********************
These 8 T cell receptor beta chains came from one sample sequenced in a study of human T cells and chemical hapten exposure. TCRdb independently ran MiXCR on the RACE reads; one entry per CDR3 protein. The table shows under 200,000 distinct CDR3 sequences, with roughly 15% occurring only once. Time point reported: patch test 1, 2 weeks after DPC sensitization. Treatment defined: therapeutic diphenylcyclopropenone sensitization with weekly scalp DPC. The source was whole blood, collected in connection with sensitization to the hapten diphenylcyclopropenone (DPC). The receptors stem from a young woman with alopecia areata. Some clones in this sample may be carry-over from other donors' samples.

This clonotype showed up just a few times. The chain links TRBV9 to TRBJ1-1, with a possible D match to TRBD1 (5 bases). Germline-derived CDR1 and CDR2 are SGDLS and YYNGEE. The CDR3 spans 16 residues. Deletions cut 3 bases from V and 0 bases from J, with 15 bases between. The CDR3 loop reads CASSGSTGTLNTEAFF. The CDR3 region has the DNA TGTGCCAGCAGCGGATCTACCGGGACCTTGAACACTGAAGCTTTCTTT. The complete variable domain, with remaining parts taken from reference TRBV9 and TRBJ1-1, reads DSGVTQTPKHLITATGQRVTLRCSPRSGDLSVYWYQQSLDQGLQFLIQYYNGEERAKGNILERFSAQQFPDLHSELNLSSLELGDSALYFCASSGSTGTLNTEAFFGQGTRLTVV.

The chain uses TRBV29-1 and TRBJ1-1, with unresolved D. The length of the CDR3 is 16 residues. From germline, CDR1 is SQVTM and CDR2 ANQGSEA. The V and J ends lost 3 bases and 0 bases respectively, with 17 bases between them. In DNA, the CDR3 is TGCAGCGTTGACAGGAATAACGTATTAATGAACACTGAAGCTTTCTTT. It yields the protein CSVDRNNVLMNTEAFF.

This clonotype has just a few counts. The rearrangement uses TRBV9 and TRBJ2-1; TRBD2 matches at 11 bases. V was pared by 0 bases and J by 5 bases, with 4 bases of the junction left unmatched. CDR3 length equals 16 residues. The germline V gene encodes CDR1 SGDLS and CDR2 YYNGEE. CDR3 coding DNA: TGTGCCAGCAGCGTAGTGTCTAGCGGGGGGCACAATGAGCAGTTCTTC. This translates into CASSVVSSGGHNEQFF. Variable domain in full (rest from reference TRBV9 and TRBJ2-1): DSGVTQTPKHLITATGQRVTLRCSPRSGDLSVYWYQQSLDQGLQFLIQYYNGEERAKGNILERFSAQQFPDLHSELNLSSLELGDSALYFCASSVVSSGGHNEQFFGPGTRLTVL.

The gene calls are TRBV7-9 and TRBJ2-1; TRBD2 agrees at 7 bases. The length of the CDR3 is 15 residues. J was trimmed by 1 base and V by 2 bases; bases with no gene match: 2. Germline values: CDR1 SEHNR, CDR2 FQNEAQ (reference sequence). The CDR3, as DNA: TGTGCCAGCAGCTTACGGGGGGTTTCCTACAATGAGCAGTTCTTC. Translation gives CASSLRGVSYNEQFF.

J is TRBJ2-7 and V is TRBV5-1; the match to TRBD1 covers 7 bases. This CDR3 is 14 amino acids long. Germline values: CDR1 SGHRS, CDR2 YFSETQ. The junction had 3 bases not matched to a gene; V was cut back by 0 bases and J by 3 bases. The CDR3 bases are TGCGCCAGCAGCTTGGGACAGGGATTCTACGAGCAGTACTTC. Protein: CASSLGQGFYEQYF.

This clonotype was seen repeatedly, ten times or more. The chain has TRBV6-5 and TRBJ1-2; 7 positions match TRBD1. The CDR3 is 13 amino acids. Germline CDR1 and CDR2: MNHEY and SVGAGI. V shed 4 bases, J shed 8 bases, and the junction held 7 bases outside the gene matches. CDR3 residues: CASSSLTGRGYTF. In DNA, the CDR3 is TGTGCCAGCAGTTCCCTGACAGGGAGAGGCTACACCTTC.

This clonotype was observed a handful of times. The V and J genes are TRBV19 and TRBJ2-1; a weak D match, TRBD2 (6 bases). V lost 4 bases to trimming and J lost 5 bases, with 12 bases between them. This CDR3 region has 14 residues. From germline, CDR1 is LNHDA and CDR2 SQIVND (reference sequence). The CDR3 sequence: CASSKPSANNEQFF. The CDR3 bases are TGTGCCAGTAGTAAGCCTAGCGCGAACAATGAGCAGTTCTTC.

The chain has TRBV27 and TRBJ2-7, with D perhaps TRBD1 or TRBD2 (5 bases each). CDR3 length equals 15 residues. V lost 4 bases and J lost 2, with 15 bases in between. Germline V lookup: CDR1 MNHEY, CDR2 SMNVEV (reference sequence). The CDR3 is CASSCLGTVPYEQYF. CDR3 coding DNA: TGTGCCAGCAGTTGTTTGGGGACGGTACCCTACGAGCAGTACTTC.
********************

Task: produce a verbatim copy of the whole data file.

These 8 T cell receptor beta chains came from one sample sequenced in a study of human T cells and chemical hapten exposure. TCRdb independently ran MiXCR on the RACE reads; one entry per CDR3 protein. The table shows under 200,000 distinct CDR3 sequences, with roughly 15% occurring only once. Time point reported: patch test 1, 2 weeks after DPC sensitization. Treatment defined: therapeutic diphenylcyclopropenone sensitization with weekly scalp DPC. The source was whole blood, collected in connection with sensitization to the hapten diphenylcyclopropenone (DPC). The receptors stem from a young woman with alopecia areata. Some clones in this sample may be carry-over from other donors' samples.

This clonotype showed up just a few times. The chain links TRBV9 to TRBJ1-1, with a possible D match to TRBD1 (5 bases). Germline-derived CDR1 and CDR2 are SGDLS and YYNGEE. The CDR3 spans 16 residues. Deletions cut 3 bases from V and 0 bases from J, with 15 bases between. The CDR3 loop reads CASSGSTGTLNTEAFF. The CDR3 region has the DNA TGTGCCAGCAGCGGATCTACCGGGACCTTGAACACTGAAGCTTTCTTT. The complete variable domain, with remaining parts taken from reference TRBV9 and TRBJ1-1, reads DSGVTQTPKHLITATGQRVTLRCSPRSGDLSVYWYQQSLDQGLQFLIQYYNGEERAKGNILERFSAQQFPDLHSELNLSSLELGDSALYFCASSGSTGTLNTEAFFGQGTRLTVV.

The chain uses TRBV29-1 and TRBJ1-1, with unresolved D. The length of the CDR3 is 16 residues. From germline, CDR1 is SQVTM and CDR2 ANQGSEA. The V and J ends lost 3 bases and 0 bases respectively, with 17 bases between them. In DNA, the CDR3 is TGCAGCGTTGACAGGAATAACGTATTAATGAACACTGAAGCTTTCTTT. It yields the protein CSVDRNNVLMNTEAFF.

This clonotype has just a few counts. The rearrangement uses TRBV9 and TRBJ2-1; TRBD2 matches at 11 bases. V was pared by 0 bases and J by 5 bases, with 4 bases of the junction left unmatched. CDR3 length equals 16 residues. The germline V gene encodes CDR1 SGDLS and CDR2 YYNGEE. CDR3 coding DNA: TGTGCCAGCAGCGTAGTGTCTAGCGGGGGGCACAATGAGCAGTTCTTC. This translates into CASSVVSSGGHNEQFF. Variable domain in full (rest from reference TRBV9 and TRBJ2-1): DSGVTQTPKHLITATGQRVTLRCSPRSGDLSVYWYQQSLDQGLQFLIQYYNGEERAKGNILERFSAQQFPDLHSELNLSSLELGDSALYFCASSVVSSGGHNEQFFGPGTRLTVL.

The gene calls are TRBV7-9 and TRBJ2-1; TRBD2 agrees at 7 bases. The length of the CDR3 is 15 residues. J was trimmed by 1 base and V by 2 bases; bases with no gene match: 2. Germline values: CDR1 SEHNR, CDR2 FQNEAQ (reference sequence). The CDR3, as DNA: TGTGCCAGCAGCTTACGGGGGGTTTCCTACAATGAGCAGTTCTTC. Translation gives CASSLRGVSYNEQFF.

J is TRBJ2-7 and V is TRBV5-1; the match to TRBD1 covers 7 bases. This CDR3 is 14 amino acids long. Germline values: CDR1 SGHRS, CDR2 YFSETQ. The junction had 3 bases not matched to a gene; V was cut back by 0 bases and J by 3 bases. The CDR3 bases are TGCGCCAGCAGCTTGGGACAGGGATTCTACGAGCAGTACTTC. Protein: CASSLGQGFYEQYF.

This clonotype was seen repeatedly, ten times or more. The chain has TRBV6-5 and TRBJ1-2; 7 positions match TRBD1. The CDR3 is 13 amino acids. Germline CDR1 and CDR2: MNHEY and SVGAGI. V shed 4 bases, J shed 8 bases, and the junction held 7 bases outside the gene matches. CDR3 residues: CASSSLTGRGYTF. In DNA, the CDR3 is TGTGCCAGCAGTTCCCTGACAGGGAGAGGCTACACCTTC.

This clonotype was observed a handful of times. The V and J genes are TRBV19 and TRBJ2-1; a weak D match, TRBD2 (6 bases). V lost 4 bases to trimming and J lost 5 bases, with 12 bases between them. This CDR3 region has 14 residues. From germline, CDR1 is LNHDA and CDR2 SQIVND (reference sequence). The CDR3 sequence: CASSKPSANNEQFF. The CDR3 bases are TGTGCCAGTAGTAAGCCTAGCGCGAACAATGAGCAGTTCTTC.

The chain has TRBV27 and TRBJ2-7, with D perhaps TRBD1 or TRBD2 (5 bases each). CDR3 length equals 15 residues. V lost 4 bases and J lost 2, with 15 bases in between. Germline V lookup: CDR1 MNHEY, CDR2 SMNVEV (reference sequence). The CDR3 is CASSCLGTVPYEQYF. CDR3 coding DNA: TGTGCCAGCAGTTGTTTGGGGACGGTACCCTACGAGCAGTACTTC.